2020 Rolls-Royce Ghost Review


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2020 Rolls-Royce Ghost Overview

Introduced in 2009, the Ghost ranks below the flagship Phantom in Rolls-Royce’s lineup and is an older design, but it's still highly exclusive and very stylish. A new version of the Ghost is not far off, so for 2020 things remain largely the same since the model got a facelift in 2014.

The Ghost is a very large car, tipping the scales at about 5,500 pounds, but it has ample power the engine delivers smoothly for brisk but not alarming acceleration. Its 6.6-liter V12 gets two turbochargers to deliver 563 horsepower and 605 pound-feet of torque, driving the rear wheels via an 8-speed automatic transmission. That’s enough to get the Ghost to 60 miles per hour in 4.7 seconds and on to an electronically limited top speed of 155 mph. Huge car plus huge engine typically equals poor fuel economy, and the Rolls delivers an unsurprisingly low 12 mpg city, 18 highway, and 14 combined. Built on the same platform as the BMW 7 Series, the Rolls-Royce Ghost comes with a full air suspension system with variable damping control and active anti-roll features, all tuned more for comfort than hard cornering.

In typical Rolls-Royce fashion, the Ghost offers a huge range of options and personal touches that are limited only by the buyer’s imagination and budget. The choices of different veneers, stitching, metallic trim, and upholstery colors mean that no two Ghosts are likely to look exactly alike. But while the Ghost has an air of old-school English luxury, much of the tech in the Ghost comes from parent company BMW. Backseat passengers get soft leather seats and plenty of legroom, and the rear suicide doors allow for easy access. For even more comfort, though, dual 9.2-inch displays and a phone system are available in back, and a special extended-wheelbase trim stretches the car by 6.7 inches.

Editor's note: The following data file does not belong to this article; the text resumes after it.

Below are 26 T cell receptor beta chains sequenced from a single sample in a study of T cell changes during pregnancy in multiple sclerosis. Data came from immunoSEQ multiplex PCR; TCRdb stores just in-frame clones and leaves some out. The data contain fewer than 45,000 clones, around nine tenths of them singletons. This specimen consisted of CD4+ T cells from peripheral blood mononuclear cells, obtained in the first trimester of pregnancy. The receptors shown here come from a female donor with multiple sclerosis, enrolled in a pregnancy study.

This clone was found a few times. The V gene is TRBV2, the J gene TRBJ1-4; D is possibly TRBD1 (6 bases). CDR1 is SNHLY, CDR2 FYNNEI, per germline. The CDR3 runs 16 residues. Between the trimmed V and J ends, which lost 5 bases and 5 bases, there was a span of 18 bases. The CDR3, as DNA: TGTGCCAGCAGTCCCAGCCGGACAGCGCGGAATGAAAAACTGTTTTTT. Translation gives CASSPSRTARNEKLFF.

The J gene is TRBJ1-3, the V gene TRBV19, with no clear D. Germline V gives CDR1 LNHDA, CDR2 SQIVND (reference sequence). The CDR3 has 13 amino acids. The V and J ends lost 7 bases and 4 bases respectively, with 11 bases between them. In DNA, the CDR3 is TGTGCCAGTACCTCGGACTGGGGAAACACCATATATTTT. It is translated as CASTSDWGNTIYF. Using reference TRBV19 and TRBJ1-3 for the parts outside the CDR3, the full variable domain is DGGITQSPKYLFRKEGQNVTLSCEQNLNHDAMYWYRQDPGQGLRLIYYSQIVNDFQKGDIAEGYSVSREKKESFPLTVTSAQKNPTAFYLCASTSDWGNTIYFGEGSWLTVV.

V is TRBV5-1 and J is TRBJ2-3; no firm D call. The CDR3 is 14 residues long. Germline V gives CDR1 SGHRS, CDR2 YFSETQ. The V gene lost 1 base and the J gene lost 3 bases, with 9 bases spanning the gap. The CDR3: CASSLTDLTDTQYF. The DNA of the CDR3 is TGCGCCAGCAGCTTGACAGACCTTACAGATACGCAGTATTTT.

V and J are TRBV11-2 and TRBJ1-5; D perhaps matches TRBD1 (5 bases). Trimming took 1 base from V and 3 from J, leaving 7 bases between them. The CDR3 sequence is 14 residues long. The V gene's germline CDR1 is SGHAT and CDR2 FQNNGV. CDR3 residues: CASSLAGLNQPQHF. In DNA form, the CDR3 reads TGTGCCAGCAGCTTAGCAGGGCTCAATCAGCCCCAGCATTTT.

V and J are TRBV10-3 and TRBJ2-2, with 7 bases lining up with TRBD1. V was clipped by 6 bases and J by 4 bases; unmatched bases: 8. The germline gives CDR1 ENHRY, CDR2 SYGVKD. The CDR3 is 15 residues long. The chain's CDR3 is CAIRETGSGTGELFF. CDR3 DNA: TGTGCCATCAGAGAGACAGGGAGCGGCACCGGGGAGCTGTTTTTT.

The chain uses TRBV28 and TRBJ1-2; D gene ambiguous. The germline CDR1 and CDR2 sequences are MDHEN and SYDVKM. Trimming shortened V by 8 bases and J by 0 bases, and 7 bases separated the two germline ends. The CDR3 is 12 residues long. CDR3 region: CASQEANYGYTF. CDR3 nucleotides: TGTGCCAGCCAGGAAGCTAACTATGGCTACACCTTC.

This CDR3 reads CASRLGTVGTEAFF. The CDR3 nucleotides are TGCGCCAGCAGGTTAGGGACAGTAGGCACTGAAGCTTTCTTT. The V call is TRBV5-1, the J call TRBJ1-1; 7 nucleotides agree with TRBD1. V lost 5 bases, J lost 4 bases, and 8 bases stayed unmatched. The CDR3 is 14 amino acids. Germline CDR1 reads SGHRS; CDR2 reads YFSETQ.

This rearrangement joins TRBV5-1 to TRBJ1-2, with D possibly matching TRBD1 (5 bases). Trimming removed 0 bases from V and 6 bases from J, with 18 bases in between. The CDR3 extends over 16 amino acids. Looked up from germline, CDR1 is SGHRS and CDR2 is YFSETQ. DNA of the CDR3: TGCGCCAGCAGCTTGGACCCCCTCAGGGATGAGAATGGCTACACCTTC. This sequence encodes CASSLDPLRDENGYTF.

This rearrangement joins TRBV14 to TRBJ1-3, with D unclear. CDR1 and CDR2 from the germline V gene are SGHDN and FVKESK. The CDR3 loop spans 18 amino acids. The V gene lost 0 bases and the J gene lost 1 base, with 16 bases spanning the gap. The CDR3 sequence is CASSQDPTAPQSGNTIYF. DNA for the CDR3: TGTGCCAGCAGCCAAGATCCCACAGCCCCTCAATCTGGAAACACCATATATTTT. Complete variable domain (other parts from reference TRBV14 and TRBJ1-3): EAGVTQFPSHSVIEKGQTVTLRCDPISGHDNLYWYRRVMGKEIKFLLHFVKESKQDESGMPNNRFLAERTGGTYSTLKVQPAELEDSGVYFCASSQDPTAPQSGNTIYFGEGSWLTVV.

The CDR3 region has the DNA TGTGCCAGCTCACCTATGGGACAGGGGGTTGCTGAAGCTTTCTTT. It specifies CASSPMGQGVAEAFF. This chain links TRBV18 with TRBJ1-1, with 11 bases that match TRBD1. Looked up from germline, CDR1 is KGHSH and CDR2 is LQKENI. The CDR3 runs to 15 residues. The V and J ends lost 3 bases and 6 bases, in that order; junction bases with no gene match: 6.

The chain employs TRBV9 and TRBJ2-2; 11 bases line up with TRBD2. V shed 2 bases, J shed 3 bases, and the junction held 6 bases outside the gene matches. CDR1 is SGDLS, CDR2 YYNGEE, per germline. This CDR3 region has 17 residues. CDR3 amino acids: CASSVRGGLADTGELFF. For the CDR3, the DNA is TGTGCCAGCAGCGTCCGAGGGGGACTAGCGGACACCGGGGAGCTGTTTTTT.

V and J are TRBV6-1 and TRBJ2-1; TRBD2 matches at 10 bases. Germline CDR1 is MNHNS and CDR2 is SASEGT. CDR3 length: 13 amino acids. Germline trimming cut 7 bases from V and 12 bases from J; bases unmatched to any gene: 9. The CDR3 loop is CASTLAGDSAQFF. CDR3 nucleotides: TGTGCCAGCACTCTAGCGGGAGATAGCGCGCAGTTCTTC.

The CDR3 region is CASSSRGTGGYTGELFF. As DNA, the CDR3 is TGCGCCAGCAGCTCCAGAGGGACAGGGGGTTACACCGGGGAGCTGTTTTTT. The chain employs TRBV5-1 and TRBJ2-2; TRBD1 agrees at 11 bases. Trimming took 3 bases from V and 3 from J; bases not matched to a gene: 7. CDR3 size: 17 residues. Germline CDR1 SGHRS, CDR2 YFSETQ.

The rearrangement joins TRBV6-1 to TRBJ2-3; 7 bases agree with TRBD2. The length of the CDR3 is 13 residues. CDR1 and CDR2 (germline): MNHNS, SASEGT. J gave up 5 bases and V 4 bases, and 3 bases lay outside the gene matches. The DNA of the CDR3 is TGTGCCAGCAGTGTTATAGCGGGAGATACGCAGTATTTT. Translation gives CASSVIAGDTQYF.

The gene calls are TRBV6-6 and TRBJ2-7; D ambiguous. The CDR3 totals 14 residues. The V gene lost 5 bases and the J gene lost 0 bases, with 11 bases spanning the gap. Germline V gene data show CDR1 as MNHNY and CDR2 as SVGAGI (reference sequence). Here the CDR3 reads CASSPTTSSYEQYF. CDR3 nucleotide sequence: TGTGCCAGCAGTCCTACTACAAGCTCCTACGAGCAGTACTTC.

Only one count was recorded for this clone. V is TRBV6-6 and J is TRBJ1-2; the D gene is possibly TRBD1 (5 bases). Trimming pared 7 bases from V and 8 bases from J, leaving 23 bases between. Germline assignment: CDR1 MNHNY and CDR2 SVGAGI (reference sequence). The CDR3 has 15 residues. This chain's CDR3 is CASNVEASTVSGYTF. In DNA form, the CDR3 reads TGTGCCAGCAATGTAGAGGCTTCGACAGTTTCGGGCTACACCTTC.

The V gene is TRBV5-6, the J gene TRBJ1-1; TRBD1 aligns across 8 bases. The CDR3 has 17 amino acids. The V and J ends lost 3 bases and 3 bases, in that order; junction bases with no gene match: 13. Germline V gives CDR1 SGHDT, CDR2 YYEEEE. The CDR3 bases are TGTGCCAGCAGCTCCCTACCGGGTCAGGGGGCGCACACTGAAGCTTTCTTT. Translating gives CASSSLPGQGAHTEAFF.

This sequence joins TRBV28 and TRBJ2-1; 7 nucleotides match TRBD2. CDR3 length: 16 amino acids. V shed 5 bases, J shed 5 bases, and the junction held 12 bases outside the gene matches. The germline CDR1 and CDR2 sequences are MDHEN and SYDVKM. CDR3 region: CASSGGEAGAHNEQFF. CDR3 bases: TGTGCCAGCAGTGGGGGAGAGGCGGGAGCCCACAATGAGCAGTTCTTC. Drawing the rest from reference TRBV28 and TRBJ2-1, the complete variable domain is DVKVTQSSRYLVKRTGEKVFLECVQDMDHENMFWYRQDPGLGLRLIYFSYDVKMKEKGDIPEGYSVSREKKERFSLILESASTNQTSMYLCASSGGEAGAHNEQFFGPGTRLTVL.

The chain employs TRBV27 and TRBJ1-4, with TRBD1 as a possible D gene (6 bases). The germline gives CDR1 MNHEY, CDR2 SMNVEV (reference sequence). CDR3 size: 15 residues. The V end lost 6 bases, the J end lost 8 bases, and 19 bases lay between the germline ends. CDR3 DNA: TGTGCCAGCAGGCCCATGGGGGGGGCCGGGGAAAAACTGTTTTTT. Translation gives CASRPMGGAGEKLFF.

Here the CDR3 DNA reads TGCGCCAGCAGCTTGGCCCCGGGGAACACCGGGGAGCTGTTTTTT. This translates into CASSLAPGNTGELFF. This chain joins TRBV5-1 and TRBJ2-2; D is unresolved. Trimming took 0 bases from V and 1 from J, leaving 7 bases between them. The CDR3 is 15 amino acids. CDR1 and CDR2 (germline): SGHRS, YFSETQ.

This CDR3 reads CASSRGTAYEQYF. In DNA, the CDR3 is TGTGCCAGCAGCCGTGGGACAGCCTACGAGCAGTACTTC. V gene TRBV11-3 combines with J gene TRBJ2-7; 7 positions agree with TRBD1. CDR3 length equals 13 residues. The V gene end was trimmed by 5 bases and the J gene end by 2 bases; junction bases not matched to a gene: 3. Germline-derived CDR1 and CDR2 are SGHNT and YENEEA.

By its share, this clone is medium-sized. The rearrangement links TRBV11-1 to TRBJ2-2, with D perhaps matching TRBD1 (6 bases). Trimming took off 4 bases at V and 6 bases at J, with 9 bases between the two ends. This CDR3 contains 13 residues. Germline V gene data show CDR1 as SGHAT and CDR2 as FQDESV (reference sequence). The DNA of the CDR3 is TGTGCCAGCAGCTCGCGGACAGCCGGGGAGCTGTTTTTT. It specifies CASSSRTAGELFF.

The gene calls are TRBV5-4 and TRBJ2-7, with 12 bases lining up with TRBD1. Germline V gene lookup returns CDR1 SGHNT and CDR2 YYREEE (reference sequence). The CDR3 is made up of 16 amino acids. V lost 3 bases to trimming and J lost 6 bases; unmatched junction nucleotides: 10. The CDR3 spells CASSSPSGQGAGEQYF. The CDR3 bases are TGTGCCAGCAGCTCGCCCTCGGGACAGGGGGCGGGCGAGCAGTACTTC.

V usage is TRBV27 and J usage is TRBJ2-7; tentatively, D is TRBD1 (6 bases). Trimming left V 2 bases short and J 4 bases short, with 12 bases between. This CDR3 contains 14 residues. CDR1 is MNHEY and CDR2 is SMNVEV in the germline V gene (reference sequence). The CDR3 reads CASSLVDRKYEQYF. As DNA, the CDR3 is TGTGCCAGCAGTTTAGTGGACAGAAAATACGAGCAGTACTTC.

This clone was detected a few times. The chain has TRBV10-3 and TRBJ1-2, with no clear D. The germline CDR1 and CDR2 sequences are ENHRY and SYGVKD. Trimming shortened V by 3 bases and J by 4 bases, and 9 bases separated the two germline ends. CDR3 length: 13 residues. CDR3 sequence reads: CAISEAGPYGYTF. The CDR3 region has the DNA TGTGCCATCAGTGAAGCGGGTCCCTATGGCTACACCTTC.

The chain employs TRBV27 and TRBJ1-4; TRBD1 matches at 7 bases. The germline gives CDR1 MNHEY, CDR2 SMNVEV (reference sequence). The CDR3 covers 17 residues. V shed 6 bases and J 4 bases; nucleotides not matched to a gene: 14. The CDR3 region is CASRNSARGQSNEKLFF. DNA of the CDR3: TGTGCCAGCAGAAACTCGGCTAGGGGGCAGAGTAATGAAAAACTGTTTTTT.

The Ghost won’t go through the usual run of crash testing, and neither will other cars in Rolls-Royce’s exclusively high-priced model range. To prevent having a crash in the first place, though, the Ghost has active features like a head-up display, high-beam headlight assist, night vision, adaptive cruise control, and lane-departure warning.

Choices are limited this high in the price spectrum for luxury sedans, but they aren’t nonexistent. While the Rolls-Royce badge has a certain cachet and the Ghost’s appointments are superb, buyers might also be drawn to the Mercedes-Maybach line, the Aston Martin Rapide, or the Bentley Mulsanne. A new second-generation Rolls-Royce Ghost is likely to arrive in the near future.


Since 2012, Andrew Newton has been writing about cars both old and new. Andrew has been an associate editor at Sport Car Digest as well as a contributor to sites like BoldRide and JamesEdition. He was also the Education Manager at the Larz Anderson Auto Museum in Brookline, MA before becoming the Auction Editor at Hagerty Classic Car Insurance. He currently splits his time behind the wheel between his NA Miata, 1994 Corvette, and Triumph TR6.

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